Dance: Miami City Ballet opens its first show of the season this weekend at the Kravis Center with his triptych, Jewels. Divided into Emeralds, Rubies and Diamonds, and set to the music of Fauré, Stravinsky and Tchaikovsky, this three-act ballet evokes French Romanticism, 20th-century modernism and Imperial Russia. While MCB has branched out considerably in its past few years, its core repertoire remains Balanchine and Robbins, and this sumptuous show marks a rare opportunity to see the company pull out all the stops. Two performances Saturday (2 pm and 8 pm), and one Sunday afternoon at 1 pm. Call 832-7469 or visit www.kravis.org.
Film: Those of you who were viewing films in 1973, or those who have a classic DVD library, may remember The Last Detail, directed by Hal Ashby with a cast that starred a relatively young Jack Nicholson as a Navy recruit escorting petty thief Randy Quaid to the brig, with the specter of Vietnam hanging over them both. Based on a novel by Darryl Ponicsan, it now has a sequel of sorts adapted from his follow-up novel, Last Flag Flying. It takes place 30 years later, Nicholson has morphed into Bryan Cranston, Quaid is now played by Steve Carrell whose son is coming back from Iraq. In a casket. So Carrell rounds up his old buddies – including Laurence Fishburne, now an ordained minister. Anyway, when Carrell learns the real circumstances of his son’s death, he refuses to allow the hero’s funeral at Arlington Cemetery the government has planned. Director Richard Linklater’s screenplay (co-written with Ponicsan) is full of profane, funny, articulate dialogue which adds up to a powerful gut punch. I fully expect this one to lnd on my 10 best list for the year.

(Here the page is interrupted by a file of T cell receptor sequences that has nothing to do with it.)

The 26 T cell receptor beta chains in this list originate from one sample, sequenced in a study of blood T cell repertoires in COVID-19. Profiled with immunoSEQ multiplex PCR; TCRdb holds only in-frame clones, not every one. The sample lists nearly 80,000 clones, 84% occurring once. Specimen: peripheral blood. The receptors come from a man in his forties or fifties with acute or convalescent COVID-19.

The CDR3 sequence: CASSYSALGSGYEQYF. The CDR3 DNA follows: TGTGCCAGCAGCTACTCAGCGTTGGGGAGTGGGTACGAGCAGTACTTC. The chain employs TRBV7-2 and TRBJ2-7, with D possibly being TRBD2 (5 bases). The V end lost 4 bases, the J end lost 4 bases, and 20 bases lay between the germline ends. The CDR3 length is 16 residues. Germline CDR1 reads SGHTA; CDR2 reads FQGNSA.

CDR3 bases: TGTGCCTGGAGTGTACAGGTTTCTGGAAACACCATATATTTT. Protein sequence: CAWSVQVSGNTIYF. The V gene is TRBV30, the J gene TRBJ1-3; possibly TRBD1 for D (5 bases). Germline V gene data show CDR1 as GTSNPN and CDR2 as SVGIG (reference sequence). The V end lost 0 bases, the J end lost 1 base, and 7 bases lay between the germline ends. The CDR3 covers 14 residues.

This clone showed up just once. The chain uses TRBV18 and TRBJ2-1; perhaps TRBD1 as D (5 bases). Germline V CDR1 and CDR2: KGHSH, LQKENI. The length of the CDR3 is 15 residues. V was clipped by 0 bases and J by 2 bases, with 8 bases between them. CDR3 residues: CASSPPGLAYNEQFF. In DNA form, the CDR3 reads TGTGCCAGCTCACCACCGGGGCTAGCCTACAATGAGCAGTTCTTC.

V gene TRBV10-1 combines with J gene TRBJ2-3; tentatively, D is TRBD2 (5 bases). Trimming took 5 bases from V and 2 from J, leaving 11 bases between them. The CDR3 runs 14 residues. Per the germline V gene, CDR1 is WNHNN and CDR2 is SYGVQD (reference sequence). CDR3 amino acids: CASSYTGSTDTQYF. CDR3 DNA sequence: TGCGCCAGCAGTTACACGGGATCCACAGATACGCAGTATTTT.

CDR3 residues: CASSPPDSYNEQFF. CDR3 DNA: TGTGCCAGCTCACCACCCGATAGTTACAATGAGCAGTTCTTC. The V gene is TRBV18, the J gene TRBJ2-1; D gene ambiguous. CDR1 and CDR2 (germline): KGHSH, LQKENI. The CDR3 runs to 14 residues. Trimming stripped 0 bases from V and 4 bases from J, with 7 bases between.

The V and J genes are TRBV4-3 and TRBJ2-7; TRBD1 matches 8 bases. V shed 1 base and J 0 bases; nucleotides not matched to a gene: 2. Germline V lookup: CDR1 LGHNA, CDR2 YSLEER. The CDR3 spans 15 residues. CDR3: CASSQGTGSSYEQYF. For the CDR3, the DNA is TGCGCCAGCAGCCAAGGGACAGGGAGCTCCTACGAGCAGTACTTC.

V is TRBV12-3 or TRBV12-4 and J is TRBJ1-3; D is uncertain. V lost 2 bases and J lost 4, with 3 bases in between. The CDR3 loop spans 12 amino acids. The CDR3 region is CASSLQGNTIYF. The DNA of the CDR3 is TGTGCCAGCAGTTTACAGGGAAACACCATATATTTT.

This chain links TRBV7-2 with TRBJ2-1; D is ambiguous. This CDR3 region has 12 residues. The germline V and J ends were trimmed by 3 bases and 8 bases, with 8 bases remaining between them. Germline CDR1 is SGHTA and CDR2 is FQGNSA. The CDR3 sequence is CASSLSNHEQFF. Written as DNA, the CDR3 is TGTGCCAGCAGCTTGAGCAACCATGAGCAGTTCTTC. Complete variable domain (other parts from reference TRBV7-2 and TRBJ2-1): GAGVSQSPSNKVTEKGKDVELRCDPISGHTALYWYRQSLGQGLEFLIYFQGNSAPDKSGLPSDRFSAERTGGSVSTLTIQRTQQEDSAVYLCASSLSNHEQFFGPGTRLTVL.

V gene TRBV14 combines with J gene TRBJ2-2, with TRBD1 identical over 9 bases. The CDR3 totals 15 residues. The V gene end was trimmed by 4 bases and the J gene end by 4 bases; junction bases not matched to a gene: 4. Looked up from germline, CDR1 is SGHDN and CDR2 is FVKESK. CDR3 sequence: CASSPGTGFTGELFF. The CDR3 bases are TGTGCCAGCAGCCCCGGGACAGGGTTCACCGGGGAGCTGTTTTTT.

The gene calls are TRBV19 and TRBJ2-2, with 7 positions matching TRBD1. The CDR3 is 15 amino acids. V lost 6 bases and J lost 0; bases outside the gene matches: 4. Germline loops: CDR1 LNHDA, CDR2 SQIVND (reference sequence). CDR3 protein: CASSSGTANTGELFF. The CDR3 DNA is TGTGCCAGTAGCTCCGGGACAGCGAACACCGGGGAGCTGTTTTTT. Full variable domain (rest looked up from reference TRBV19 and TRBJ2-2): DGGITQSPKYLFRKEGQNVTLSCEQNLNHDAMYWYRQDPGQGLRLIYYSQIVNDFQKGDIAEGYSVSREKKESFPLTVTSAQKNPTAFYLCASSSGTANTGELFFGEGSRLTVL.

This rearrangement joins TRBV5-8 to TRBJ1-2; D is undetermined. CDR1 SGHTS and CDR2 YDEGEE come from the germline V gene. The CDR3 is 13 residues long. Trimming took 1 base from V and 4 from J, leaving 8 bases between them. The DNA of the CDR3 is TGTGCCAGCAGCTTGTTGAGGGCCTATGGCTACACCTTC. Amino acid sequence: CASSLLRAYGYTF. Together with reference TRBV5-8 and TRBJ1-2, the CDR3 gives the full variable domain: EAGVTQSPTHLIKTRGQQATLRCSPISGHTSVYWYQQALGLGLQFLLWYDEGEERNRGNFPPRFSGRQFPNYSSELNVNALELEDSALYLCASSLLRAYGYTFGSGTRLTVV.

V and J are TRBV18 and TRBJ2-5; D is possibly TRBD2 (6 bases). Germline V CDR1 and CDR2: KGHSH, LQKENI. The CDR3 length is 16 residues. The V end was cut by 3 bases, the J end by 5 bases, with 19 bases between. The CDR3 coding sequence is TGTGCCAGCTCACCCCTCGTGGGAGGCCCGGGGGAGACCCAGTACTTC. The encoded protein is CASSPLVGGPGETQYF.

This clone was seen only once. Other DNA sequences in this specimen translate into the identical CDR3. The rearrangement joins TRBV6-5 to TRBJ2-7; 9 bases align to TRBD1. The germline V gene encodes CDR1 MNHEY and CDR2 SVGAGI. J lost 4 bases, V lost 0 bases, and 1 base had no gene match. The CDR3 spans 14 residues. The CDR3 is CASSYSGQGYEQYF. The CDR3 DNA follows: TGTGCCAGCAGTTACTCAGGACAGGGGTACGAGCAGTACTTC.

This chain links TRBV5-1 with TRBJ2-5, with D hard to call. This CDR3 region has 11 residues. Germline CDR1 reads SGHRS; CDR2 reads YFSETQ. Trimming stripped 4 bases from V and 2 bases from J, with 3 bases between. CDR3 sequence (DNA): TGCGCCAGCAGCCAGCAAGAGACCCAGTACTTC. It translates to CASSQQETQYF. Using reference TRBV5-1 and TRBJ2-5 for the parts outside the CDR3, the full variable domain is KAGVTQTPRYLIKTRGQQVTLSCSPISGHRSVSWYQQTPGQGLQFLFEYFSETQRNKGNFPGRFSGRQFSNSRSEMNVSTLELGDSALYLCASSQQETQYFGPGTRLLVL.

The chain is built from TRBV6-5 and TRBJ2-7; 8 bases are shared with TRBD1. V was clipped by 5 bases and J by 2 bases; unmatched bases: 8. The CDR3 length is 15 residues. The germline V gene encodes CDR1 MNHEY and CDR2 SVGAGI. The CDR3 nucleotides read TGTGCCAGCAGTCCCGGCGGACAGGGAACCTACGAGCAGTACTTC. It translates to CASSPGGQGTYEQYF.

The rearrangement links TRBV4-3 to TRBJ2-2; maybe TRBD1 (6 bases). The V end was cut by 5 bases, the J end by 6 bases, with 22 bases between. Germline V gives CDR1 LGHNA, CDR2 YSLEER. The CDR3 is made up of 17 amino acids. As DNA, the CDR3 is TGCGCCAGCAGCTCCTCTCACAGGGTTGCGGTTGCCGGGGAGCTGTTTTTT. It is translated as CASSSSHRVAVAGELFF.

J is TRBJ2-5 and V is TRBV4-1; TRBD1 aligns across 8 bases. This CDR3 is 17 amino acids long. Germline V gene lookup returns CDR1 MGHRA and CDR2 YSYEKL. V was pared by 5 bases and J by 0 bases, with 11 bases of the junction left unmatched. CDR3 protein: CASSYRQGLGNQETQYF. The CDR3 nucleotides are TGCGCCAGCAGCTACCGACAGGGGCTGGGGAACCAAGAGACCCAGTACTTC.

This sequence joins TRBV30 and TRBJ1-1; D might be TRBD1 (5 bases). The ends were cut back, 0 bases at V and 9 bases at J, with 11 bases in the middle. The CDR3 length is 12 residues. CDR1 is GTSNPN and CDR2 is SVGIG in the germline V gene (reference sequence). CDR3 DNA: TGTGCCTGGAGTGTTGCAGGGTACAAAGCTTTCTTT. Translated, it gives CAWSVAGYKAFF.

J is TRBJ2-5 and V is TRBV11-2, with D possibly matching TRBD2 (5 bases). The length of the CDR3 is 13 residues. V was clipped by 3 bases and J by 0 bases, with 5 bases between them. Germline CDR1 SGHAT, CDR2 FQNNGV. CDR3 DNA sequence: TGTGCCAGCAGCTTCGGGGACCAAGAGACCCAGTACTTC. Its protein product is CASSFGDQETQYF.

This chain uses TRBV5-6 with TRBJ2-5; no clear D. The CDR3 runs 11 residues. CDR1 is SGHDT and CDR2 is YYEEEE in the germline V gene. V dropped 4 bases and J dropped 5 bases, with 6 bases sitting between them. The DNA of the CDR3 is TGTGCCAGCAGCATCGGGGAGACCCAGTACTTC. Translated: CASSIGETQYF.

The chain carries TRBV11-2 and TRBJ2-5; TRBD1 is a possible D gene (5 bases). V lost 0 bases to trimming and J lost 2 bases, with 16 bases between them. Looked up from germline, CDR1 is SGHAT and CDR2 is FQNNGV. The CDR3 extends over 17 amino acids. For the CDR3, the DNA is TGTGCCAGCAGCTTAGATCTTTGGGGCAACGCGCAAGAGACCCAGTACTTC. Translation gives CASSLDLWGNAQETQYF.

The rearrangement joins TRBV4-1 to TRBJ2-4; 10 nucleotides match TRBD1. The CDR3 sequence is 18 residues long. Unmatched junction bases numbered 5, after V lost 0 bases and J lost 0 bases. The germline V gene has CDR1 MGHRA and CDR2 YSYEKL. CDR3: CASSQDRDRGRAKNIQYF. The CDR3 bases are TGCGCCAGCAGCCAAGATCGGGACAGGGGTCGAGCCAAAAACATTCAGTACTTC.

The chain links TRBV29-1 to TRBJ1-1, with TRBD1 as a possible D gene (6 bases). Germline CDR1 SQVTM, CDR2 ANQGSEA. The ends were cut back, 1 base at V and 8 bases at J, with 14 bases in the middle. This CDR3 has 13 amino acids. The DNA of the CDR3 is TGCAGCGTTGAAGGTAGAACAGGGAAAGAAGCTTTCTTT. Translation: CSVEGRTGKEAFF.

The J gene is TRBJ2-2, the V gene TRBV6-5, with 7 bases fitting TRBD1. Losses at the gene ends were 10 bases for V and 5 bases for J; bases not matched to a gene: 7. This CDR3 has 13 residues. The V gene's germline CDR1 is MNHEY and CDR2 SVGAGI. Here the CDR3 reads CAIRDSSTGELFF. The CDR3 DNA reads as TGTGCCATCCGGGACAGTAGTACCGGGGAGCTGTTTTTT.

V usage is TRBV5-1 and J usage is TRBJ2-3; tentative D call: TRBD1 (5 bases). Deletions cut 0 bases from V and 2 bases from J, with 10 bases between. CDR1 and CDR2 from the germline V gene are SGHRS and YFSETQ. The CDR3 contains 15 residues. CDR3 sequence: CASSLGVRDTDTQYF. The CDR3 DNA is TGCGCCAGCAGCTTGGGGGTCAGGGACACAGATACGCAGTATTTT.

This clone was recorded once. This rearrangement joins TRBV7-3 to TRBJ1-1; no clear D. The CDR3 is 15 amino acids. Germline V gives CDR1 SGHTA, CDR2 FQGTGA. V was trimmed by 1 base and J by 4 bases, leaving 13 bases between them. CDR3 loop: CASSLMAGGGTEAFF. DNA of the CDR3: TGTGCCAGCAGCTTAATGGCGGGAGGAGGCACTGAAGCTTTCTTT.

Theater: Riddle: What has 10 Tony Awards, was born in Texas and grew up to be – as he puts it – 5 feet, 18 inches tall? It is Tommy Tune, who puts in a one-night appearance this Saturday at the Maltz Jupiter Theatre, a fundraiser for the resident company that is attempting to raise $25 million to expand the theater to a size that would allow it to house national tours and pre-Broadway tryouts. So go, help the Maltz out and enjoy a solo performance – with a 16-piece orchestra – with plenty of Gershwin and other classics from the American Songbook, plus a tap dance and soft shoe or two. Tickets begin at $50. Call 561-575-2223.